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Foods with fiber, such as fruits and vegetables with the peels on, whole grain cereals, dark leafy greens, and crunchy peanut butter.

Tips and Tricks to Fuel Your Meals With Fiber

While fiber is an important aspect of everyone's diet, fiber plays an even more critical for people living with type 2 diabetes. Fiber can slow the gut's absorption of sugar, so it is essential to understand how fiber intake can impact blood sugar.1

With type 2 diabetes, keeping blood sugar levels stable by avoiding extreme highs and lows is key. We're going to outline everything you should know about fiber and how it relates to a balanced type 2 diabetes eating plan!

The basics: What is fiber?

Fiber is the part of plant-based foods that humans are not able to fully digest. That might sound confusing. Why would something that we cannot digest be good for us? Well, there are 2 different types of fiber:1

  • Soluble fiber, found in oats, beans, fruits
  • Insoluble fiber, found in wheat bran, vegetables

While there are 2 different types of fiber, most common nutrition labels will list both types of fiber into 1 category on the label. However, many foods contain both types of fiber despite the nutrition labeling. In general, most Americans do not eat the recommended daily amount of fiber (38 grams for men and 25 grams for women).1,2

What are the benefits of eating fiber?

A great way to think about the way fiber acts in your body is by picturing a scrub brush moving through your gut, keeping debris from getting caught, and moving digestion along at a steady pace. For example, among people who struggle with constipation, it's usually recommended to boost your fiber intake through diet.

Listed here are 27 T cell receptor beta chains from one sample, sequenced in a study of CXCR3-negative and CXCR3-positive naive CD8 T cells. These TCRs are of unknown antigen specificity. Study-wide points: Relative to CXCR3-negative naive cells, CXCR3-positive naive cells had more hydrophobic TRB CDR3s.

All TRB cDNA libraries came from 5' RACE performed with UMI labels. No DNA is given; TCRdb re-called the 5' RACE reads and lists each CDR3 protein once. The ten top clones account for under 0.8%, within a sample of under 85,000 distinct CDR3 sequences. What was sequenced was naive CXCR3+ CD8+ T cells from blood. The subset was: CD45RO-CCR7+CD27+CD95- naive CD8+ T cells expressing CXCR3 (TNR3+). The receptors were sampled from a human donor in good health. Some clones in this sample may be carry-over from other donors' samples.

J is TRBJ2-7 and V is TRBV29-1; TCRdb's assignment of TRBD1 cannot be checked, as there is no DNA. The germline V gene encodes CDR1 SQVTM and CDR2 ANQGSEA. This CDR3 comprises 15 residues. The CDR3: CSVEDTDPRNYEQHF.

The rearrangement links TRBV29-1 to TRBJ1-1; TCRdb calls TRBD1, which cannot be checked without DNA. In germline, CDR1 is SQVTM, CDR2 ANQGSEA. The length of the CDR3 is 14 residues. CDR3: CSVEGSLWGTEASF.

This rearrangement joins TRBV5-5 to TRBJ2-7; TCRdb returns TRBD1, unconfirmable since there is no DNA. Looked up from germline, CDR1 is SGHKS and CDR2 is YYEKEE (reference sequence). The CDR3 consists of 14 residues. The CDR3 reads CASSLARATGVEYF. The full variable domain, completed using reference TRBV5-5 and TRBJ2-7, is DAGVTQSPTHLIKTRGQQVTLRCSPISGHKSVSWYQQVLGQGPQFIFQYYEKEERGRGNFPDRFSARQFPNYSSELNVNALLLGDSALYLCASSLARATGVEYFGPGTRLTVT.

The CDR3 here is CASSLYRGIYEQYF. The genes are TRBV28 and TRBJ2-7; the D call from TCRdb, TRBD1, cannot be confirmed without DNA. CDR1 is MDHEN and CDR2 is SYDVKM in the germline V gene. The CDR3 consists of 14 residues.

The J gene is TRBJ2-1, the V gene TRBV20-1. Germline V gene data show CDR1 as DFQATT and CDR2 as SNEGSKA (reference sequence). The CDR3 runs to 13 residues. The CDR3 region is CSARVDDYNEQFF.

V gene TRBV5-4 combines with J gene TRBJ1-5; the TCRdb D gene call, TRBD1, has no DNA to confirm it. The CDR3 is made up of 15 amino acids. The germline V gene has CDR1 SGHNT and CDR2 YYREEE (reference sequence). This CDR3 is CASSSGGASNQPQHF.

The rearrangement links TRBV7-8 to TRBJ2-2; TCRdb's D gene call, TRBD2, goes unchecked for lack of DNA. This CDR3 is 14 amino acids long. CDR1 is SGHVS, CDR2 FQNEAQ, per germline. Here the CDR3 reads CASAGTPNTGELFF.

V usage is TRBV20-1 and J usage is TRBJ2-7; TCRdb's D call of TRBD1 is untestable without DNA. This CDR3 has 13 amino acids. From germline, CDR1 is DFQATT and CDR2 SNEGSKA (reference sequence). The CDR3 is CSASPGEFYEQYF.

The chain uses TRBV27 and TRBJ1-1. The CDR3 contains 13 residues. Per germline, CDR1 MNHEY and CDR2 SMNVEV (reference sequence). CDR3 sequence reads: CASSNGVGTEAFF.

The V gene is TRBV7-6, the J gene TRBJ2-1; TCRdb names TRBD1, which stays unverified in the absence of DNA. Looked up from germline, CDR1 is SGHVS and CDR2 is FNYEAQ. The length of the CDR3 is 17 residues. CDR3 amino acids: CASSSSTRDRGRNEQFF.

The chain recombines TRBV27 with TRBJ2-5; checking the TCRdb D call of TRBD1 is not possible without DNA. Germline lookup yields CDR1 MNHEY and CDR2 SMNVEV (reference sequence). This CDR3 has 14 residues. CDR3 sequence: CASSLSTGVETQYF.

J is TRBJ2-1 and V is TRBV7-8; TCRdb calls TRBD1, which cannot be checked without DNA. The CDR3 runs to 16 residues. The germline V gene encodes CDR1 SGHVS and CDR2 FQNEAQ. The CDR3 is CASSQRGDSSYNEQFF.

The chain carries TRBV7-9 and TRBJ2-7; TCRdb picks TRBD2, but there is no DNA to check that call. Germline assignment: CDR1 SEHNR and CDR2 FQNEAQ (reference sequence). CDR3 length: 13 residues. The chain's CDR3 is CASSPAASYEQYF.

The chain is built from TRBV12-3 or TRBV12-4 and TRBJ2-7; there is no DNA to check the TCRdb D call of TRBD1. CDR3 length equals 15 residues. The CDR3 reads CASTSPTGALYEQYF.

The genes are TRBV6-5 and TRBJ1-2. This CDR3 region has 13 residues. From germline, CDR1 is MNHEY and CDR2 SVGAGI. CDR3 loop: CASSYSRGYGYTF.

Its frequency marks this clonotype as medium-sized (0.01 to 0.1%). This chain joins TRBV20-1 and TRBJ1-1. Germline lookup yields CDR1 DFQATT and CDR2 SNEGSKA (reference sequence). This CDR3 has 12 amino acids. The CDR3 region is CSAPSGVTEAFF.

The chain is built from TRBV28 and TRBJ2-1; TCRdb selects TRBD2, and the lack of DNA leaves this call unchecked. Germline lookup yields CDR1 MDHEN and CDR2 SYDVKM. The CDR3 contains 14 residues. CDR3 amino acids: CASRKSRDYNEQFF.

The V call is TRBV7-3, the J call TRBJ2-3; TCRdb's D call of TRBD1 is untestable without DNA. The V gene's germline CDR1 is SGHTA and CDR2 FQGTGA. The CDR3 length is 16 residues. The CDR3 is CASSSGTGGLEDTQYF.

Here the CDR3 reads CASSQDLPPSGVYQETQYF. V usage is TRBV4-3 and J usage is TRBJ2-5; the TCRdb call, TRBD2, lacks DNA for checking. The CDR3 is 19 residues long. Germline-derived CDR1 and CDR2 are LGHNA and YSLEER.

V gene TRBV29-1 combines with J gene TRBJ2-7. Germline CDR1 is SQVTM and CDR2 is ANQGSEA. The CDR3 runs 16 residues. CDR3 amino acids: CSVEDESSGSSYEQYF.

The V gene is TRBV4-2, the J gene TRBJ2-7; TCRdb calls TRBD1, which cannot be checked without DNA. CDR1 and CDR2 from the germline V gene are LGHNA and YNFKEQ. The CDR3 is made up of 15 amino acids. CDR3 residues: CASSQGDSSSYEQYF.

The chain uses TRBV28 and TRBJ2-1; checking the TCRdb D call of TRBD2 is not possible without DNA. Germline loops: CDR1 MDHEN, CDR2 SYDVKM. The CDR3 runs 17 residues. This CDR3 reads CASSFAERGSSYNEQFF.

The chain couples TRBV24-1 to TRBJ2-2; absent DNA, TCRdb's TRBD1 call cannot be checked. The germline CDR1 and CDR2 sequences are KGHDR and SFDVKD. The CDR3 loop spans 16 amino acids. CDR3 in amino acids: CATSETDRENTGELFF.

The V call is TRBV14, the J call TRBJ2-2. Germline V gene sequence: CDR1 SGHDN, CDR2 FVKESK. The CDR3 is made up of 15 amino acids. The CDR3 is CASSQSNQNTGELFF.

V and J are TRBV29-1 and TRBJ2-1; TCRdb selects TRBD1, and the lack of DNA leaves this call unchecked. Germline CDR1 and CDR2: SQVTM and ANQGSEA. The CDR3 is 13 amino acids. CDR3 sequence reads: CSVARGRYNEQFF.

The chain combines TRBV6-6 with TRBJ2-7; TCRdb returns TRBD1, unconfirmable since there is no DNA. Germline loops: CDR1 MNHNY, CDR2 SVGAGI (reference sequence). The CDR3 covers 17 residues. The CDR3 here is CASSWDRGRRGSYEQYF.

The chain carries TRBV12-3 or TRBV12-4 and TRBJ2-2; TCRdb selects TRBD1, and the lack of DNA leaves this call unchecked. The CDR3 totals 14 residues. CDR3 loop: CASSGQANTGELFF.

Prevent complications

So, what else can having "clean insides" do for your health? Many studies have found that people who consume higher-fiber foods support heart health. A high soluble fiber intake may protect you against heart-related complications.1

There is also evidence that high fiber consumption lowers the amount of "bad" (LDL) cholesterol in the blood. A low LDL cholesterol may reduce your risk of developing stroke and high blood pressure.1

Feel fuller

When we choose higher fiber foods at meals and snack times, it increases the satiety of that meal. That means we are less likely to be hungry soon after. This can be a great way to manage weight and blood sugar levels.

Which foods contain fiber?

As previously stated, plant-based foods are high in fiber. This includes fruits, vegetables, and whole grains such as wheat, rice, and quinoa. The amount of fiber depends on the food but here are a few simple ways to make sure you are getting the most out of your food choices.

High-fiber tips:

  • Leave the skins on fruits and vegetables. Foods like apples, pears, cucumbers, and potatoes, have peels or skins that are high in fiber and can be eaten.
  • Read the ingredients labels on bread and grain products, and look for the first ingredient to be "whole grain wheat flour."
  • Choose bran, oat, or whole-grain-based cereals.
  • Add dark, leafy greens like spinach and kale to salads, soups, and sandwiches.
  • Choose crunchy peanut butter over creamy to boost fiber content.

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More fiber tips

Keep in mind that when you're getting more fiber in your day, you need to drink plenty of water. Staying hydrated and drinking water will help fiber move along your digestive tract.

As always, if you have specific questions about your diet or fiber needs, be sure to speak to your doctor or registered dietitian.

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This article represents the opinions, thoughts, and experiences of the author; none of this content has been paid for by any advertiser. The team does not recommend or endorse any products or treatments discussed herein. Learn more about how we maintain editorial integrity here.

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